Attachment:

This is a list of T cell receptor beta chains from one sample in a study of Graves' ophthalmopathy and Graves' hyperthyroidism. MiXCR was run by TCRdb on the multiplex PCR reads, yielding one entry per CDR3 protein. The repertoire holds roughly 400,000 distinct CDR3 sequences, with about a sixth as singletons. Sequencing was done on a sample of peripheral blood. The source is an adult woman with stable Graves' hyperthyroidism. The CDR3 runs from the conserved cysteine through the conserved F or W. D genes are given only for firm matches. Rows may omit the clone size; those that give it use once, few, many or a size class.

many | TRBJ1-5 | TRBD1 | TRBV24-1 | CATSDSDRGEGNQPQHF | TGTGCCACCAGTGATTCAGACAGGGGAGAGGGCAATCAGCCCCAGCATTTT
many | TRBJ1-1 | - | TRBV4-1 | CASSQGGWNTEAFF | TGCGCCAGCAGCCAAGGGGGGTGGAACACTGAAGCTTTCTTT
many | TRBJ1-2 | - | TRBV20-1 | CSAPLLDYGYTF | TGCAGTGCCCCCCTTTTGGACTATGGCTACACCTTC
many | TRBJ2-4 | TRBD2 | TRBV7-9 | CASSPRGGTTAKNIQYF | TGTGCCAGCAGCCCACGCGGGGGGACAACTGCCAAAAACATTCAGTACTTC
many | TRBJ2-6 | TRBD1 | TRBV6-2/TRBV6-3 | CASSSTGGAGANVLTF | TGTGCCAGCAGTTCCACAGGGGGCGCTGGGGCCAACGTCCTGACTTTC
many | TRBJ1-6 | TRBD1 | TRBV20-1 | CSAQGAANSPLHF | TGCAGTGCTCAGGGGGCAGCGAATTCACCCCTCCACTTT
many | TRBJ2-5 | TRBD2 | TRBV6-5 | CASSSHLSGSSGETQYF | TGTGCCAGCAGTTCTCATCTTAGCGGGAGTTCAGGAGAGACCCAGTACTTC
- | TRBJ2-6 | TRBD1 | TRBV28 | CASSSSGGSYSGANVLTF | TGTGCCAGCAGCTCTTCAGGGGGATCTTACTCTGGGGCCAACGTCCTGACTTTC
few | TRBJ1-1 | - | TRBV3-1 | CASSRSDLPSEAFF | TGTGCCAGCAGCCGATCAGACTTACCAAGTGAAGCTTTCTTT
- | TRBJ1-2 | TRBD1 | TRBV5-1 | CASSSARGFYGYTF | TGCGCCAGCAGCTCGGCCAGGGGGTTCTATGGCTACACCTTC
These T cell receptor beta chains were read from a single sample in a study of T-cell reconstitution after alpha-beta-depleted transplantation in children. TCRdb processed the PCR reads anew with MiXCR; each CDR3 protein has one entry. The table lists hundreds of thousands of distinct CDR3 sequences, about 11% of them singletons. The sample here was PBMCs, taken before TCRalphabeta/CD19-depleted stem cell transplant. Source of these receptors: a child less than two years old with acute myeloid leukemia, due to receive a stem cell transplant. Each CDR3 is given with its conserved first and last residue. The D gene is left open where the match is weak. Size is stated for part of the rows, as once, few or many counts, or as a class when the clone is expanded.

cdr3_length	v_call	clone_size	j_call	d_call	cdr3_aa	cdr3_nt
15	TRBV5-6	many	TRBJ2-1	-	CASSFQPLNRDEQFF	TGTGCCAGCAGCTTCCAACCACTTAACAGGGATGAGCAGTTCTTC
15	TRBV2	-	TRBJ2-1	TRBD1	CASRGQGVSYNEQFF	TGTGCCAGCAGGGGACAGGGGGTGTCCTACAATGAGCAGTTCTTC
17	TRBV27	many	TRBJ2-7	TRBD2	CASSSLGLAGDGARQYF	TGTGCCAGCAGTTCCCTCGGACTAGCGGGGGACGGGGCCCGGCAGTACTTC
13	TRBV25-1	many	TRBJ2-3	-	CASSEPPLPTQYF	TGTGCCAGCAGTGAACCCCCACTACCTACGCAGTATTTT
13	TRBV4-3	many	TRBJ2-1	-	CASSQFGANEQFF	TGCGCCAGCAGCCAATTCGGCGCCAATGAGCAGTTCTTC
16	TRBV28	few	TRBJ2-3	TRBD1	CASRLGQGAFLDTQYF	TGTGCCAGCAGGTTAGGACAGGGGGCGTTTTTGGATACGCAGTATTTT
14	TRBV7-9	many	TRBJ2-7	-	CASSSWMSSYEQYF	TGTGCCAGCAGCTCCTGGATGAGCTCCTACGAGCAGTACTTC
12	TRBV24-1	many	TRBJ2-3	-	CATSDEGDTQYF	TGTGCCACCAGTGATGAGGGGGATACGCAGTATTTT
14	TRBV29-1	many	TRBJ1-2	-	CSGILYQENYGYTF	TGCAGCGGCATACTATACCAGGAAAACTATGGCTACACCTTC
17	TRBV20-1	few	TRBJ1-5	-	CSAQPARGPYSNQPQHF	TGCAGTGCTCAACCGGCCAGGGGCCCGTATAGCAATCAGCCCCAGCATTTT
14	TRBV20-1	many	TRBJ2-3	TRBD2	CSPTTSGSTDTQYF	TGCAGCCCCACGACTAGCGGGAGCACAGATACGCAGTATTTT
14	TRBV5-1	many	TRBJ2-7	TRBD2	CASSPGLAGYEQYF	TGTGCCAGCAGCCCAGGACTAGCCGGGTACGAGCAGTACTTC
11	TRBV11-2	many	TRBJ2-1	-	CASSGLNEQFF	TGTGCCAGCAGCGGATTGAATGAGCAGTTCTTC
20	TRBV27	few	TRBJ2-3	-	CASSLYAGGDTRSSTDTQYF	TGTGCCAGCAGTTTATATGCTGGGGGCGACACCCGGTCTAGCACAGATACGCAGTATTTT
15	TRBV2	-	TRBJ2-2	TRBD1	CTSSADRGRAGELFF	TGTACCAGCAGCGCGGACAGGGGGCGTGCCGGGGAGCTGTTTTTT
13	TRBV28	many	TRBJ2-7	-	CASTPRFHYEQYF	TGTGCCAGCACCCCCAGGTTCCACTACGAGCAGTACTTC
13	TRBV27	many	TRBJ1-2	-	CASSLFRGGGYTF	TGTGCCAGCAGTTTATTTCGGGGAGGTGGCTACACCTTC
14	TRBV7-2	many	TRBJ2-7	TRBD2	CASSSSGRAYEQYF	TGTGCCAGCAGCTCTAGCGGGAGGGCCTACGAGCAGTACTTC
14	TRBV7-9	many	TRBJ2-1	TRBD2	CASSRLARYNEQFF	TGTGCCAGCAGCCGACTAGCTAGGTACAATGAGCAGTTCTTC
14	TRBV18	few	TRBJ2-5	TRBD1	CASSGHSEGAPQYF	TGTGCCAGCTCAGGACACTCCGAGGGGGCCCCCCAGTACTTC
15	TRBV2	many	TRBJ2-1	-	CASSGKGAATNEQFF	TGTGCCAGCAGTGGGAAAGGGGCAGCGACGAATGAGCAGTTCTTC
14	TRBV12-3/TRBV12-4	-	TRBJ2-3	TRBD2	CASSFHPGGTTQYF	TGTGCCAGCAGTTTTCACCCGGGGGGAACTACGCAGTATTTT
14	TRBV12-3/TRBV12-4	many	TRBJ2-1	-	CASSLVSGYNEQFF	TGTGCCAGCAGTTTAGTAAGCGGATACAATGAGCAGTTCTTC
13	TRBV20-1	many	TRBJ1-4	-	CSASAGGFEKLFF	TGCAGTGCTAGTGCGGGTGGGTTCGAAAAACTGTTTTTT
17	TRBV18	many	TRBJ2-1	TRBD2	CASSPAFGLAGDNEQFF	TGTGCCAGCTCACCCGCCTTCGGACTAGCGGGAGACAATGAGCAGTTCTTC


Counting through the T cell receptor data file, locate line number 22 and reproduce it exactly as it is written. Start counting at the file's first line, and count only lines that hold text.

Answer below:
14	TRBV29-1	many	TRBJ1-2	-	CSGILYQENYGYTF	TGCAGCGGCATACTATACCAGGAAAACTATGGCTACACCTTC